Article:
Usually very little time, in terms of coding, is spent running the analysis. For this case we will address a question with pure entertainment value.

Recently, the data service Infochimps. The data spans hundreds of years and has reports from all over the world.

Though it is international, the majority of sightings in the data come from the United States. With the time and spatial dimensions of the data, we might ask the following questions: are there seasonal trends in UFO sightings; and what, if any, variation is there among UFO sightings across the different states in the US?

This is a great data set to start exploring because it is rich, well-structured, and fun to work with.

It is also useful for this exercise because it is a large text file, which is typically the type of data we will deal with in this book.

In such text files there are often messy parts, and we will use base functions in R and some external libraries to clean and organize the raw data.

This section will bring you through, step by step, an entire simple analysis that tries to answer the questions we posed earlier.

We begin by loading the data and required libraries for the analysis. Both of these packages are used for manipulating and organizing data in R, and we will use plyr in this example to aggregate and organize the data.

Note that the file is tab-delimited hence the. Because R exploits defaults very heavily, we have to be particularly conscientious of the default parameter settings for the functions we use in our scripts.

To see how we can learn about parameters in R, suppose that we had never used the read. Alternatively, assume that we do not know that read.

R offers several useful functions for searching for help:? In the first example, we append a question mark to the beginning of the function.

We can also search for specific terms inside of packages by using a combination of?? The double question marks indicate a search for a specific term.

R also allows you to perform less structured help searches with help. The help. Al- ternatively, you can search the R website, which includes help files and the mailing lists archive, using the RSiteSearch function.

Please note that this is by no means meant to be an exhaustive review of R or the functions used in this section. For the UFO data there are several parameters in read.

First, we need to tell the function how the data is delimited. We know this is a tab-delimited file, so we set sep to the Tab character.

Next, when read. In our case, all of the columns are strings, but the default setting for all read. This class is meant for categorical variables, but we do not want this.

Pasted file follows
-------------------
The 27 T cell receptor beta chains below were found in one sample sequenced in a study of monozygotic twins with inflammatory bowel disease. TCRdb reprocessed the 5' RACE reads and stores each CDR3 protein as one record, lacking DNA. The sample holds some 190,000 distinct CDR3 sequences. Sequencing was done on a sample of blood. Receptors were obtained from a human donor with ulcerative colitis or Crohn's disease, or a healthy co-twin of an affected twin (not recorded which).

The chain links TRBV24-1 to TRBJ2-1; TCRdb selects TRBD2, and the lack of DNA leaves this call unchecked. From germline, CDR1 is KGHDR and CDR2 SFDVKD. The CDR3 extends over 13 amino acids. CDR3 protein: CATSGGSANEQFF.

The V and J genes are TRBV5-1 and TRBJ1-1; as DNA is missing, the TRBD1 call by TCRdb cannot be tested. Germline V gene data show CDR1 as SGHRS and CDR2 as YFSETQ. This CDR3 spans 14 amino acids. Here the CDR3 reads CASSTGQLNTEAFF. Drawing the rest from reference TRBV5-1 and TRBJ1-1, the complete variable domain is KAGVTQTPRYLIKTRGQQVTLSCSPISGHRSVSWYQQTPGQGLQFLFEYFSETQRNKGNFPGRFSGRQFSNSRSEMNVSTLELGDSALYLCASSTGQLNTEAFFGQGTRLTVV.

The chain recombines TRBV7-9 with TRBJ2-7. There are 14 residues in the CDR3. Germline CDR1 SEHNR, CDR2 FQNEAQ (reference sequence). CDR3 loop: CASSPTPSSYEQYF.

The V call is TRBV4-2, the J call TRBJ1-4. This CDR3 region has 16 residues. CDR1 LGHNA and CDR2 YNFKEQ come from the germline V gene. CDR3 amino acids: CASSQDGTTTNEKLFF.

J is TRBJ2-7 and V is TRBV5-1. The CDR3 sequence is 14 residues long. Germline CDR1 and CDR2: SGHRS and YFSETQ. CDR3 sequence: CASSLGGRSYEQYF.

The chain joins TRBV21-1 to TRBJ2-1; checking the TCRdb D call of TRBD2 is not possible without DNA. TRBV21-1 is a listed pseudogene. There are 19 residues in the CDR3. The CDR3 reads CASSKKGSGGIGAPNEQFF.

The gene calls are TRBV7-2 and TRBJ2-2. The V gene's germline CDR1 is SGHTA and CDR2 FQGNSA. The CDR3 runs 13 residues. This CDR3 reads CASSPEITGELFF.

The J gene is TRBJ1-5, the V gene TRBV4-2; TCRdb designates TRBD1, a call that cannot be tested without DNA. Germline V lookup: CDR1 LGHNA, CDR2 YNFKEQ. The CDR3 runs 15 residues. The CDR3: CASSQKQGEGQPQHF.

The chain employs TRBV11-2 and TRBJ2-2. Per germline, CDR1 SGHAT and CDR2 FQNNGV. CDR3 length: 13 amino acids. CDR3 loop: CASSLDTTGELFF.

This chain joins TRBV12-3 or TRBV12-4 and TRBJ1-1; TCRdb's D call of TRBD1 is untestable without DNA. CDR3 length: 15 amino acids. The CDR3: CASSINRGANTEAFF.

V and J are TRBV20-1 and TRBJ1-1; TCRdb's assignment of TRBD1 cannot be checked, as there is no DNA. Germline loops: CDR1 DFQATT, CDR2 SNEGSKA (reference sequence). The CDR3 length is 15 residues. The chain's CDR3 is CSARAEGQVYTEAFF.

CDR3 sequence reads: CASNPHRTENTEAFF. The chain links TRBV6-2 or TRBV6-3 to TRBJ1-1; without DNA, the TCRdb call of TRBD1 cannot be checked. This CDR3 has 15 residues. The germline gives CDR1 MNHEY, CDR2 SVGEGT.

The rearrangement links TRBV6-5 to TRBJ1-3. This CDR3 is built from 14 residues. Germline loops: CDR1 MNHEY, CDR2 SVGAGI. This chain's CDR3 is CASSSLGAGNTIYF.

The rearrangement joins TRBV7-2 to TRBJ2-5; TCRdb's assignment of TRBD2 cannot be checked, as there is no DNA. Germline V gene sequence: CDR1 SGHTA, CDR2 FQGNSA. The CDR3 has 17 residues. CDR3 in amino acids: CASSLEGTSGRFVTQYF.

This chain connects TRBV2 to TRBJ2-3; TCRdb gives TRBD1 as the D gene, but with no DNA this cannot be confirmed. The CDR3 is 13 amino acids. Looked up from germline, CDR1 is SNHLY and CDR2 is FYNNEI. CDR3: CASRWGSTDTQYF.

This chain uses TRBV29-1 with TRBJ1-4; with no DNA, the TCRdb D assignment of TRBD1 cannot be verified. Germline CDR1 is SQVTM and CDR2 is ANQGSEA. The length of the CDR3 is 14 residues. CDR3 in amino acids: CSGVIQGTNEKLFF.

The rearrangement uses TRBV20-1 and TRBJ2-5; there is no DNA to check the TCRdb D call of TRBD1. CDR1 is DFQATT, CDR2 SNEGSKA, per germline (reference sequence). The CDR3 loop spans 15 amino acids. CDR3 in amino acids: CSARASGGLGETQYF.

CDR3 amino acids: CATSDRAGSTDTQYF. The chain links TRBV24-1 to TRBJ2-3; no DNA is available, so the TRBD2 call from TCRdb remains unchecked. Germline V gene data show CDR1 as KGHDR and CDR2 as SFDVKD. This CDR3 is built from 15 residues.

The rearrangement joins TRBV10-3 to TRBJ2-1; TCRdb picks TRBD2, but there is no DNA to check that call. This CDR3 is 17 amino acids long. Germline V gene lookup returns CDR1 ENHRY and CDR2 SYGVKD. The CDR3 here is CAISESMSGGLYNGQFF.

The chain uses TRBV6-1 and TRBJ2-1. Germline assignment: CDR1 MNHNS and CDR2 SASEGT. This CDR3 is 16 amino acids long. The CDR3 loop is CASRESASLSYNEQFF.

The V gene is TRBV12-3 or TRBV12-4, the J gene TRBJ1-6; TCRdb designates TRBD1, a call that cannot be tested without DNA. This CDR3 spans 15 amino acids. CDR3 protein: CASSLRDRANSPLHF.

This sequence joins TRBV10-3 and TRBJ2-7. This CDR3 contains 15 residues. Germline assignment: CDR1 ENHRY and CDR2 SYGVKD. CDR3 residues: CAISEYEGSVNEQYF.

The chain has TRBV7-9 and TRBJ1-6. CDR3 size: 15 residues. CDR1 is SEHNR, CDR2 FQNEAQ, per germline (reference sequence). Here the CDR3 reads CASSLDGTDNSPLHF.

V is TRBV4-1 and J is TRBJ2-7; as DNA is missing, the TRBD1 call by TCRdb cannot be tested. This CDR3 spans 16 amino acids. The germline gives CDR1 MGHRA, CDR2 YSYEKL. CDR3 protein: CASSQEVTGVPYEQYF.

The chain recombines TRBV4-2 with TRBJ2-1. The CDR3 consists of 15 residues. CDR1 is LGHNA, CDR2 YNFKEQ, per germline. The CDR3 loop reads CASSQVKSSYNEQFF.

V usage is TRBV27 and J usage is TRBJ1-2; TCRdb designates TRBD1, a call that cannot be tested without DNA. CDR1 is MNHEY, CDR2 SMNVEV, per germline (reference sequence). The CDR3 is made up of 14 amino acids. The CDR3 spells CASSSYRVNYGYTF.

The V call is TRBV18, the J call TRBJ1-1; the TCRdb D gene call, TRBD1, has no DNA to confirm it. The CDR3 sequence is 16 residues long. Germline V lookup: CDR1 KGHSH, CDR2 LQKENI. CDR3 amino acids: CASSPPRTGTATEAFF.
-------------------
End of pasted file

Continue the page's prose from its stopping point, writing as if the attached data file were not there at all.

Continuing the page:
In fact, it is always a good prac- tice to switch off this default, especially when working with unfamiliar data.

Also, this data does not include a column header as its first row, so we will need to switch off that default as well to force R to not use the first row in the data as a header.

Finally, there are many empty elements in the data, and we want to set those to the special R value NA. R for Machine Learning 13 To do this, we explicitly define the empty string as the na.

In statistics, categorical variables are very important because we may be interested in what makes certain observations of a certain type.

In R we represent categorical variables as factor types, which essentially assigns numeric references to string la- bels.

We will repeat this process many times. We now have a data frame containing all of the UFO data! Whenever you are working with data frames, especially when they are from external data sources, it is always a good idea to inspect the data by hand.

Two great functions for doing this are head and tail. Man on Hwy 43 SW of Milwauk.. Man repts. Sheriff's office calls to re..

The first obvious issue with the data frame is that the column names are generic. Using the documentation for this data set as a reference, we can assign more meaningful labels to the columns.

Having meaningful column names for data frames is an important best practice. It makes your code and output easier to understand, both for you and other audiences.

We will use the names function, which can either access the column labels for a data structure or assign them. As in other languages, R treats dates as a special type, and we will want to convert the date strings to actual date types.

To do this, we will use the as. Date function, which will take the date string and attempt to convert it to a Date object.

As such, we will also have to specify a format string in as. Date so the function knows how to convert the strings. Why might this be the case?

We are dealing with a large text file, so perhaps some of the data was malformed in the original set.